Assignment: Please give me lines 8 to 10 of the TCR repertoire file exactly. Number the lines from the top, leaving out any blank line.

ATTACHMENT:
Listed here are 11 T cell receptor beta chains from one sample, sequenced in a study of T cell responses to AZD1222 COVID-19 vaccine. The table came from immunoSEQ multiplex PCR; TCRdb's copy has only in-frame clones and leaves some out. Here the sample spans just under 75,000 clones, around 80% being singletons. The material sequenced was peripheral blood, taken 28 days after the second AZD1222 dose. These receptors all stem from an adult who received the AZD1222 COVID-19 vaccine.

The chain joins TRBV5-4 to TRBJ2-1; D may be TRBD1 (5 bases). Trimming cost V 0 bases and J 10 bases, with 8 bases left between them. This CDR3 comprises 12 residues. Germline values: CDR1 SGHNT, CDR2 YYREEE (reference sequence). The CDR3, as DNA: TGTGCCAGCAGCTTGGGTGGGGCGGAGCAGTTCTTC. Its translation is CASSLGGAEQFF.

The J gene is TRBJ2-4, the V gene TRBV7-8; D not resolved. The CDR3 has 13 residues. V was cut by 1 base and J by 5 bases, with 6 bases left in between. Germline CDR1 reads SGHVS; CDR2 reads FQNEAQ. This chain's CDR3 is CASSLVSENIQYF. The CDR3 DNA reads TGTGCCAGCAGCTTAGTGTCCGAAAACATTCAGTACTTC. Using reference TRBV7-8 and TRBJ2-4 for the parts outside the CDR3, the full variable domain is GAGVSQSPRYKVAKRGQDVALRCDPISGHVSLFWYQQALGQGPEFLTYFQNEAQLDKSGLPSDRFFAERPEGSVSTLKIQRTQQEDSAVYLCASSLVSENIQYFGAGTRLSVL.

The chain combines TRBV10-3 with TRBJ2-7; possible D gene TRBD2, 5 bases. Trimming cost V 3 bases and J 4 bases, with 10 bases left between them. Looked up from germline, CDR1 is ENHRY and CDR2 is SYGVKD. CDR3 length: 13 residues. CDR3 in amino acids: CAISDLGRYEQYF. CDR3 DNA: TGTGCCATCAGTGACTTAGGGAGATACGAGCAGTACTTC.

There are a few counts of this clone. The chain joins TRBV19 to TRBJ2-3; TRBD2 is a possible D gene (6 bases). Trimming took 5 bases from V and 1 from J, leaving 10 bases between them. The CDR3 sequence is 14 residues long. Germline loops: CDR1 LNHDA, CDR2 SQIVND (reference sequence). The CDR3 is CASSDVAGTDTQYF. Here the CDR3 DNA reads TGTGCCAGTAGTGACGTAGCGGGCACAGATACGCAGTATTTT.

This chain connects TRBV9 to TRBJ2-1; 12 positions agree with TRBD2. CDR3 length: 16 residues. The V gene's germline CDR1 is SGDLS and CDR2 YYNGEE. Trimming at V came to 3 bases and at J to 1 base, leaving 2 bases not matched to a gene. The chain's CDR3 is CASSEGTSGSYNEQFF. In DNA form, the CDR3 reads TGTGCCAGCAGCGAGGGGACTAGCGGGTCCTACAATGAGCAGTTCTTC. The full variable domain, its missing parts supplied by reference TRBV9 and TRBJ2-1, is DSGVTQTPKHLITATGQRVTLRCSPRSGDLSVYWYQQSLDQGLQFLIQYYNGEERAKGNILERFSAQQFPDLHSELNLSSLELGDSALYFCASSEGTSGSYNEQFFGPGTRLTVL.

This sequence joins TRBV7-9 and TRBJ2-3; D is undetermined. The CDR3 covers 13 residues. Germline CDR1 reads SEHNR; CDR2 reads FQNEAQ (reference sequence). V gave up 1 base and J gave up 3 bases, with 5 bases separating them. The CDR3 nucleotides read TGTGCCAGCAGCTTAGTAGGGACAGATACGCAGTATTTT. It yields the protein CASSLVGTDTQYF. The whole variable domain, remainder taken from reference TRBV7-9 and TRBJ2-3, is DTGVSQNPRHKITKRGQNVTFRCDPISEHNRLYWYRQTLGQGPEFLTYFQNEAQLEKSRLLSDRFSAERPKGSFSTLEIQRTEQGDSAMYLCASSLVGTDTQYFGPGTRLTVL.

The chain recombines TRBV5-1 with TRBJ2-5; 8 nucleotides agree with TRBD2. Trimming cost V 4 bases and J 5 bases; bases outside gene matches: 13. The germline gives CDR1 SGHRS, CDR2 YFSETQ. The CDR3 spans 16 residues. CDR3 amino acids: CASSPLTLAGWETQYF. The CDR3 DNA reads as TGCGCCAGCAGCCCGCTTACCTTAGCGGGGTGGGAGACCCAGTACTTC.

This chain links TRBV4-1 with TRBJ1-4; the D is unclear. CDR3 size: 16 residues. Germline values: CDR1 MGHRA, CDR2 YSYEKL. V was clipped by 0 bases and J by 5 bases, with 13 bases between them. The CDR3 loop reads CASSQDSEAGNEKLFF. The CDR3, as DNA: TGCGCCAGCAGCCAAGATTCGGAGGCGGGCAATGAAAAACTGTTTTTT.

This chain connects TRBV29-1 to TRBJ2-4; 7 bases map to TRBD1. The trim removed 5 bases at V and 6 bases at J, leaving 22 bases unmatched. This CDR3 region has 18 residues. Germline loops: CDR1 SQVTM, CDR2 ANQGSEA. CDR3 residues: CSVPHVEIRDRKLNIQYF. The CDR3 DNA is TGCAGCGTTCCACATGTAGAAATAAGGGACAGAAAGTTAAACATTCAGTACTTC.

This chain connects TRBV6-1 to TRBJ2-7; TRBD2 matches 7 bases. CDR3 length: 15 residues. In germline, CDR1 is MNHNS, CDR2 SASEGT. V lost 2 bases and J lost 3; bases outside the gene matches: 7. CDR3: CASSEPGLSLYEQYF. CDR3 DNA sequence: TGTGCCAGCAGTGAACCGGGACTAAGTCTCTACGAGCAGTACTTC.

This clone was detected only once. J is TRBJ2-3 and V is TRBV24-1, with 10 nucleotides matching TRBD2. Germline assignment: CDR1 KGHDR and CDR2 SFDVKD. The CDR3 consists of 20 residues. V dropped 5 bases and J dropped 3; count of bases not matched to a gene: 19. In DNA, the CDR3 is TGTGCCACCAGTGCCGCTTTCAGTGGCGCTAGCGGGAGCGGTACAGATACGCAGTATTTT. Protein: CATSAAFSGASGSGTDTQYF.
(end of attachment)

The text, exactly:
The chain recombines TRBV5-1 with TRBJ2-5; 8 nucleotides agree with TRBD2. Trimming cost V 4 bases and J 5 bases; bases outside gene matches: 13. The germline gives CDR1 SGHRS, CDR2 YFSETQ. The CDR3 spans 16 residues. CDR3 amino acids: CASSPLTLAGWETQYF. The CDR3 DNA reads as TGCGCCAGCAGCCCGCTTACCTTAGCGGGGTGGGAGACCCAGTACTTC.

This chain links TRBV4-1 with TRBJ1-4; the D is unclear. CDR3 size: 16 residues. Germline values: CDR1 MGHRA, CDR2 YSYEKL. V was clipped by 0 bases and J by 5 bases, with 13 bases between them. The CDR3 loop reads CASSQDSEAGNEKLFF. The CDR3, as DNA: TGCGCCAGCAGCCAAGATTCGGAGGCGGGCAATGAAAAACTGTTTTTT.

This chain connects TRBV29-1 to TRBJ2-4; 7 bases map to TRBD1. The trim removed 5 bases at V and 6 bases at J, leaving 22 bases unmatched. This CDR3 region has 18 residues. Germline loops: CDR1 SQVTM, CDR2 ANQGSEA. CDR3 residues: CSVPHVEIRDRKLNIQYF. The CDR3 DNA is TGCAGCGTTCCACATGTAGAAATAAGGGACAGAAAGTTAAACATTCAGTACTTC.